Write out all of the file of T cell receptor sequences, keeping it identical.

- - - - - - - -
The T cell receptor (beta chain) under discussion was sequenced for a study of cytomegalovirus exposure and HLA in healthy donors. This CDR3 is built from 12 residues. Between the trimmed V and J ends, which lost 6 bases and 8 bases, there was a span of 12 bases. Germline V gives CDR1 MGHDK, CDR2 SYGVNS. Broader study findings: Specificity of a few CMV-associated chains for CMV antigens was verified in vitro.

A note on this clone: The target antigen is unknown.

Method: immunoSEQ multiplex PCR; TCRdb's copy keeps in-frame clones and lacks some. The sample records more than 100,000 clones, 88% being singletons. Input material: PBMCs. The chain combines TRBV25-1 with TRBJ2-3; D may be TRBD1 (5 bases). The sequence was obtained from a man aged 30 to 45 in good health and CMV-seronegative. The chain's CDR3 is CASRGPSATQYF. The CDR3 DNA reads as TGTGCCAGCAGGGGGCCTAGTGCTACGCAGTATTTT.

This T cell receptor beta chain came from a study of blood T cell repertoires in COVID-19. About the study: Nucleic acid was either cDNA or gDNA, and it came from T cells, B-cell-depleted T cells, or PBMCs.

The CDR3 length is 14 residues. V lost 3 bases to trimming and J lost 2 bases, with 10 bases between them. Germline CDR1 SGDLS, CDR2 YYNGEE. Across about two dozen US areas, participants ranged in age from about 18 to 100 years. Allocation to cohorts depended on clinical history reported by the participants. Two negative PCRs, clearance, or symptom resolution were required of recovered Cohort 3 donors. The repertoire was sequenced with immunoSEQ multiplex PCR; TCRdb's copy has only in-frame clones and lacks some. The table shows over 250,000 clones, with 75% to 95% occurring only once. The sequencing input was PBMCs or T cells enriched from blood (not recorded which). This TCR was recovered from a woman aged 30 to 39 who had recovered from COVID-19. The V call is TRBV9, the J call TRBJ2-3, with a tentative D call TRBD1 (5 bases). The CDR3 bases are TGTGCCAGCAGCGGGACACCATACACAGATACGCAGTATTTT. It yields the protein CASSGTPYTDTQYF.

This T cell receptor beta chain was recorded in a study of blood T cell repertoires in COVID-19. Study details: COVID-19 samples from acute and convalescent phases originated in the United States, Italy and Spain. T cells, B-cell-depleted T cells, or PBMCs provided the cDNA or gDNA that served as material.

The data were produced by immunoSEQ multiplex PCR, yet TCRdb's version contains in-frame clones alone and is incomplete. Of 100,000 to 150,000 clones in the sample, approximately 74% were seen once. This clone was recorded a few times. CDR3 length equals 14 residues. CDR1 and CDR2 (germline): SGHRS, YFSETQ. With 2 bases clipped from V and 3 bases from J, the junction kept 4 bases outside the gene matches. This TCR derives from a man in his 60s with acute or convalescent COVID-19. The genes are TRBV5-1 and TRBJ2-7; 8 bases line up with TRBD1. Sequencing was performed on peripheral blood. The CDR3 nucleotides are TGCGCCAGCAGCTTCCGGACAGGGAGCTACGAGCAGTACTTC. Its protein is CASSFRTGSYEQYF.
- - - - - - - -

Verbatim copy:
The T cell receptor (beta chain) under discussion was sequenced for a study of cytomegalovirus exposure and HLA in healthy donors. This CDR3 is built from 12 residues. Between the trimmed V and J ends, which lost 6 bases and 8 bases, there was a span of 12 bases. Germline V gives CDR1 MGHDK, CDR2 SYGVNS. Broader study findings: Specificity of a few CMV-associated chains for CMV antigens was verified in vitro.

A note on this clone: The target antigen is unknown.

Method: immunoSEQ multiplex PCR; TCRdb's copy keeps in-frame clones and lacks some. The sample records more than 100,000 clones, 88% being singletons. Input material: PBMCs. The chain combines TRBV25-1 with TRBJ2-3; D may be TRBD1 (5 bases). The sequence was obtained from a man aged 30 to 45 in good health and CMV-seronegative. The chain's CDR3 is CASRGPSATQYF. The CDR3 DNA reads as TGTGCCAGCAGGGGGCCTAGTGCTACGCAGTATTTT.

This T cell receptor beta chain came from a study of blood T cell repertoires in COVID-19. About the study: Nucleic acid was either cDNA or gDNA, and it came from T cells, B-cell-depleted T cells, or PBMCs.

The CDR3 length is 14 residues. V lost 3 bases to trimming and J lost 2 bases, with 10 bases between them. Germline CDR1 SGDLS, CDR2 YYNGEE. Across about two dozen US areas, participants ranged in age from about 18 to 100 years. Allocation to cohorts depended on clinical history reported by the participants. Two negative PCRs, clearance, or symptom resolution were required of recovered Cohort 3 donors. The repertoire was sequenced with immunoSEQ multiplex PCR; TCRdb's copy has only in-frame clones and lacks some. The table shows over 250,000 clones, with 75% to 95% occurring only once. The sequencing input was PBMCs or T cells enriched from blood (not recorded which). This TCR was recovered from a woman aged 30 to 39 who had recovered from COVID-19. The V call is TRBV9, the J call TRBJ2-3, with a tentative D call TRBD1 (5 bases). The CDR3 bases are TGTGCCAGCAGCGGGACACCATACACAGATACGCAGTATTTT. It yields the protein CASSGTPYTDTQYF.

This T cell receptor beta chain was recorded in a study of blood T cell repertoires in COVID-19. Study details: COVID-19 samples from acute and convalescent phases originated in the United States, Italy and Spain. T cells, B-cell-depleted T cells, or PBMCs provided the cDNA or gDNA that served as material.

The data were produced by immunoSEQ multiplex PCR, yet TCRdb's version contains in-frame clones alone and is incomplete. Of 100,000 to 150,000 clones in the sample, approximately 74% were seen once. This clone was recorded a few times. CDR3 length equals 14 residues. CDR1 and CDR2 (germline): SGHRS, YFSETQ. With 2 bases clipped from V and 3 bases from J, the junction kept 4 bases outside the gene matches. This TCR derives from a man in his 60s with acute or convalescent COVID-19. The genes are TRBV5-1 and TRBJ2-7; 8 bases line up with TRBD1. Sequencing was performed on peripheral blood. The CDR3 nucleotides are TGCGCCAGCAGCTTCCGGACAGGGAGCTACGAGCAGTACTTC. Its protein is CASSFRTGSYEQYF.